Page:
AHUJA: My first job after graduating college was with the federal government
My first job after graduating college was with the federal government. I was young and eager to make a difference, and Congress seemed like the perfect place to start. But I didn’t work amidst marble columns or beneath the Capitol dome — I was a district staffer in Georgia. I spent my time traveling rural and urban parts of the district helping constituents — some without even bare necessities like running water in their homes — access basic government services they were entitled to.
It takes a service-minded person to dedicate themselves to helping those most in need. It’s something I felt strongly about in those early years. From Congressional staffer, to law school student, to civil rights attorney at the Department of Justice, I remained focused on fighting inequality and injustice any way I could. There was no greater platform for my work than the federal government, but that doesn’t mean it was easy. I remember wishing at the time for stronger pathways to chart a career in federal service. Now, as Director of the Office of Personnel Management, I’m working to deliver on the opportunities I was so eager for all those years ago.
OPM’s new Post-Secondary Student Hiring Authority is one way we’re doing exactly that. It allows post-secondary students who meet certain conditions to pursue paid positions across the federal government. Agencies can use the authority to make temporary appointments for up to one year, or term appointments lasting up to four years. These positions are eligible for up to the General Schedule (GS) 11 level pay, and can pave the way to a rewarding career in civil service.
Often times, opportunities like this are locked behind financial barriers. When the gateway to a federal career is an unpaid internship, the most likely people to make it through are the ones who can afford to work for free. The Post-Secondary Student Hiring Authority is one way we’re preventing that outcome, extending the opportunity of a federal career to Americans of all walks of life, and welcoming a diversity of backgrounds, experiences, and viewpoints. The Biden-Harris Administration is committed to expanding paid opportunities for students, and at OPM, we are working with our partners at OMB and in agencies across the federal government to make this a reality.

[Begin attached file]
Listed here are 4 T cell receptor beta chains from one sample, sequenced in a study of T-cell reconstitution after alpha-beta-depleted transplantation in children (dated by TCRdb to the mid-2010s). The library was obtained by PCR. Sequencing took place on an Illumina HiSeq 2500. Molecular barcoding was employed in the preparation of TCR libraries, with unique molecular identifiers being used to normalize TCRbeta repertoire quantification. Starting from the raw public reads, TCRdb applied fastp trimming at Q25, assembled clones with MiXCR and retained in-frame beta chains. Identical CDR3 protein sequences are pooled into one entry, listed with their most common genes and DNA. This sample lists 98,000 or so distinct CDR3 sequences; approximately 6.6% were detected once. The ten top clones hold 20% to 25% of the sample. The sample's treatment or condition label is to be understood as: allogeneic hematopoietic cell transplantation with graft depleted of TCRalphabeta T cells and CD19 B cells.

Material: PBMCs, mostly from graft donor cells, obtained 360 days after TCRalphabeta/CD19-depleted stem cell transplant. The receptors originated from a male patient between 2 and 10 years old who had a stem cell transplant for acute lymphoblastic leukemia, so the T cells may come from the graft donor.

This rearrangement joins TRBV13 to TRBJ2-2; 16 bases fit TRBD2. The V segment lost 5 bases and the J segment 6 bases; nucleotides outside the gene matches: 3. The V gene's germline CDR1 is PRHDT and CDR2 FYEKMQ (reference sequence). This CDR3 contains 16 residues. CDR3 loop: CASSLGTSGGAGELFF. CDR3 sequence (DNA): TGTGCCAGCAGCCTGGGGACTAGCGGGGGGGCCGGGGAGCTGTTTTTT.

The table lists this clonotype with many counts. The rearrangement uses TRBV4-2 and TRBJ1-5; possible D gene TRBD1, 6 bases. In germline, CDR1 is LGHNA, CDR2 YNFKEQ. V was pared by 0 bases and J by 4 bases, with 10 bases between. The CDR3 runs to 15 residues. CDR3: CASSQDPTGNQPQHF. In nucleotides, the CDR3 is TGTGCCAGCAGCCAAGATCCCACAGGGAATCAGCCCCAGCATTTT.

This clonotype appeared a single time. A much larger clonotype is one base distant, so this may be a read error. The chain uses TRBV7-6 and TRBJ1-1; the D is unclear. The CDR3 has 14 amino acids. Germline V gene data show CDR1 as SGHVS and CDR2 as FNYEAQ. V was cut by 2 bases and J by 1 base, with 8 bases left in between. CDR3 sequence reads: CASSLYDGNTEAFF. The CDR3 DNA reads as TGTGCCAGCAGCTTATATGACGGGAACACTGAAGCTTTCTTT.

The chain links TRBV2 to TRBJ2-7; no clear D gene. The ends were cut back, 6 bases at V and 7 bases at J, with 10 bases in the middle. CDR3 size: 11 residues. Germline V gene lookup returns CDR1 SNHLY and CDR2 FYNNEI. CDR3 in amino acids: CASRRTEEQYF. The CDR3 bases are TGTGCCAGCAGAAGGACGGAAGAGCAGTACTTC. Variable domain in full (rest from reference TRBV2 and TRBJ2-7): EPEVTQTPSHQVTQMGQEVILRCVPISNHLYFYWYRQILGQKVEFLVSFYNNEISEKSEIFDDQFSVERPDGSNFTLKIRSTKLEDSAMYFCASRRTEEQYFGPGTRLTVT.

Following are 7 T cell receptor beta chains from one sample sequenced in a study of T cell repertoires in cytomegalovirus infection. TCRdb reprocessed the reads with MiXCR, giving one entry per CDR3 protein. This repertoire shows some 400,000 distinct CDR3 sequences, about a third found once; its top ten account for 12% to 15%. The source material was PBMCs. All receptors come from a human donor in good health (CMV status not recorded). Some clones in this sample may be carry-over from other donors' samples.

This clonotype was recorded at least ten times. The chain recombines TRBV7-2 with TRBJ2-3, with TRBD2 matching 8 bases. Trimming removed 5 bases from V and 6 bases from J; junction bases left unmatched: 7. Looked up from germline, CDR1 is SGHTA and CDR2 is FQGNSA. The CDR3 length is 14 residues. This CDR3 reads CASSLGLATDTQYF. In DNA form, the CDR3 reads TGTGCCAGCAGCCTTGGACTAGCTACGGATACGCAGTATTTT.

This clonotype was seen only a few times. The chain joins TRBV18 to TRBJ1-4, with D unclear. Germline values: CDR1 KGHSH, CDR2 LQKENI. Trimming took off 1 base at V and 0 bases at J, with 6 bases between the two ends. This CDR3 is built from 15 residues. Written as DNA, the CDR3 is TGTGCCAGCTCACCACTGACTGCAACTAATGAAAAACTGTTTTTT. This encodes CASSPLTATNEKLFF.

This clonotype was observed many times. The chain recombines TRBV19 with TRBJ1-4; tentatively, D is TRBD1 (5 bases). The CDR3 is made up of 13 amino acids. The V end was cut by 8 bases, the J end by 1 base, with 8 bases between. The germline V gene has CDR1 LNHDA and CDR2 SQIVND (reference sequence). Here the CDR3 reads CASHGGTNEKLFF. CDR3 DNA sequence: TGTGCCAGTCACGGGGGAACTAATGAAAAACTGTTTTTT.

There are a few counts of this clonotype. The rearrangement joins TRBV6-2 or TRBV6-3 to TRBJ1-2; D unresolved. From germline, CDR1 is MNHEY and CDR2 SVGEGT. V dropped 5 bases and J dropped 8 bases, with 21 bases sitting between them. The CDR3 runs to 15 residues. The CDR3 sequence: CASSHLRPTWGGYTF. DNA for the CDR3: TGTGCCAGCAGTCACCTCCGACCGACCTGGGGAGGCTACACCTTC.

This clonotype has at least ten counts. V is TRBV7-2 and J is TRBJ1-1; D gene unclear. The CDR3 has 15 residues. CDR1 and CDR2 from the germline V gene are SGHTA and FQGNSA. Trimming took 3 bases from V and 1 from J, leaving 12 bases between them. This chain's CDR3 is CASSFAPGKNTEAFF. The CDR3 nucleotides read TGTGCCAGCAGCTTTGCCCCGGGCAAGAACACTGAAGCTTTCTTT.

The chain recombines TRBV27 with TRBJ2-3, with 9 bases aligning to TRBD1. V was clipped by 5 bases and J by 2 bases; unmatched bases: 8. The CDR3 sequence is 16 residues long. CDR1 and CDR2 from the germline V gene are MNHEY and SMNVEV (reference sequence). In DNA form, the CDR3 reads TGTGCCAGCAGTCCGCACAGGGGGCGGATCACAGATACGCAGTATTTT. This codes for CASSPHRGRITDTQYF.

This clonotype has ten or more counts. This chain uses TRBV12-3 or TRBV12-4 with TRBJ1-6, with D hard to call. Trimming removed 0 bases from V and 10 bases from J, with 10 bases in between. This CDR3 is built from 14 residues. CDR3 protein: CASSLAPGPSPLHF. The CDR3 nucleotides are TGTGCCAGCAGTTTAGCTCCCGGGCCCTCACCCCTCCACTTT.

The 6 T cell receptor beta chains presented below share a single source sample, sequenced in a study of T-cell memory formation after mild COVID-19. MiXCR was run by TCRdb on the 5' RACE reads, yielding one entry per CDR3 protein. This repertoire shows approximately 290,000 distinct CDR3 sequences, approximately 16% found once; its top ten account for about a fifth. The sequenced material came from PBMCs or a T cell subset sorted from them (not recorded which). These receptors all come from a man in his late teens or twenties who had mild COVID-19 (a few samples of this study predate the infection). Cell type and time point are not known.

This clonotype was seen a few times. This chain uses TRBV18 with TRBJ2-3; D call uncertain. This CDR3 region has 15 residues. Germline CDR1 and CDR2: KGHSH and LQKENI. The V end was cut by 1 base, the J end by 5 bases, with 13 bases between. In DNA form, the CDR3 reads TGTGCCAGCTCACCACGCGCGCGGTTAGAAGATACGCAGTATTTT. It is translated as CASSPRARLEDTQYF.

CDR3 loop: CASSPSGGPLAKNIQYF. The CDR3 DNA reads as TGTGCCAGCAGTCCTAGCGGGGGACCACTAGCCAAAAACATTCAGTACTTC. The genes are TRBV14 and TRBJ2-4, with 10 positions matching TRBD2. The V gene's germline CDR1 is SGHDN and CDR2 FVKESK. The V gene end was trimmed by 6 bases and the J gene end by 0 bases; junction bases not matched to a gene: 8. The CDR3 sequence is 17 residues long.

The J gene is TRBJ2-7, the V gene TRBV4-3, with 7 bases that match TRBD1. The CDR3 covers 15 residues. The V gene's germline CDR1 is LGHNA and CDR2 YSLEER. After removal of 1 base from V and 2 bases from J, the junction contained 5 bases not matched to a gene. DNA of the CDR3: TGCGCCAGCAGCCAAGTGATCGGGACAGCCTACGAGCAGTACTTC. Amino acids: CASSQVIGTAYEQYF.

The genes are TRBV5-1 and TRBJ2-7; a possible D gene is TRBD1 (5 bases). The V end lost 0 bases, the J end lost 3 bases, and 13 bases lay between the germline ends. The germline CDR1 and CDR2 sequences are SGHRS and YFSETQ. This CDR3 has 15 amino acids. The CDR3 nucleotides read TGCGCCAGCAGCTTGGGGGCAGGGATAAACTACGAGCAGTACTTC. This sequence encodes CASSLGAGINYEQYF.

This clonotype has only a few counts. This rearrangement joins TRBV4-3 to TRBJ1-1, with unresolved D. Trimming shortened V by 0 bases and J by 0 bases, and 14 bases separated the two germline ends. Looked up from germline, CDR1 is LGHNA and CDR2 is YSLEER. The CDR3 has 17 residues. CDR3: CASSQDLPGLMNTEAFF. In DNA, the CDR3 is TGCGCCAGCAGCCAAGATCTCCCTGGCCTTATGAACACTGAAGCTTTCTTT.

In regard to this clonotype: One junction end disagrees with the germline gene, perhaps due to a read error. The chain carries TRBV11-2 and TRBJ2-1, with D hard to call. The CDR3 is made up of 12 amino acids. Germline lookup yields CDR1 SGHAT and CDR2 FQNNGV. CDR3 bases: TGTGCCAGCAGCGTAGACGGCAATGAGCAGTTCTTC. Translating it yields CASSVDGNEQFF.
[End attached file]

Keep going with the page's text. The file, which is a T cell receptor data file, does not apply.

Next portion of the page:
At the same time, this new authority will help address an imbalance within the federal workforce. Federal employees are far more likely to be decades into their professional journey than they are to be embarking on a new career. At OPM, we’re eager to show up-and-coming leaders that public service is a noble and rewarding career path where a bright future awaits.
As President Kennedy once said:
“Let the public service be a proud and lively career. And let every man and woman who works in any area of our national government, in any branch, at any level, be able to say with pride and with honor in future years: ‘I served the United States Government in that hour of our nation’s need.’”
More than two million civil servants continue to answer Kennedy’s call today. I like to say they’re in the business of achieving the unachievable — from curing diseases, to combatting climate change, to landing rovers on the surface of Mars, federal employees defy the odds to serve the public every single day. Some of our nation’s best and brightest minds deliver on these challenges, and OPM’s Post-Secondary Student Hiring Authority will help grow their teams and usher in new perspectives. This kind of strategic hiring allows us to create a workforce that doesn’t just meet our challenges for today — it lays the groundwork for all of us to thrive for decades to come.
-Kiran Ahuja, Director of the U.S. Office of Personnel Management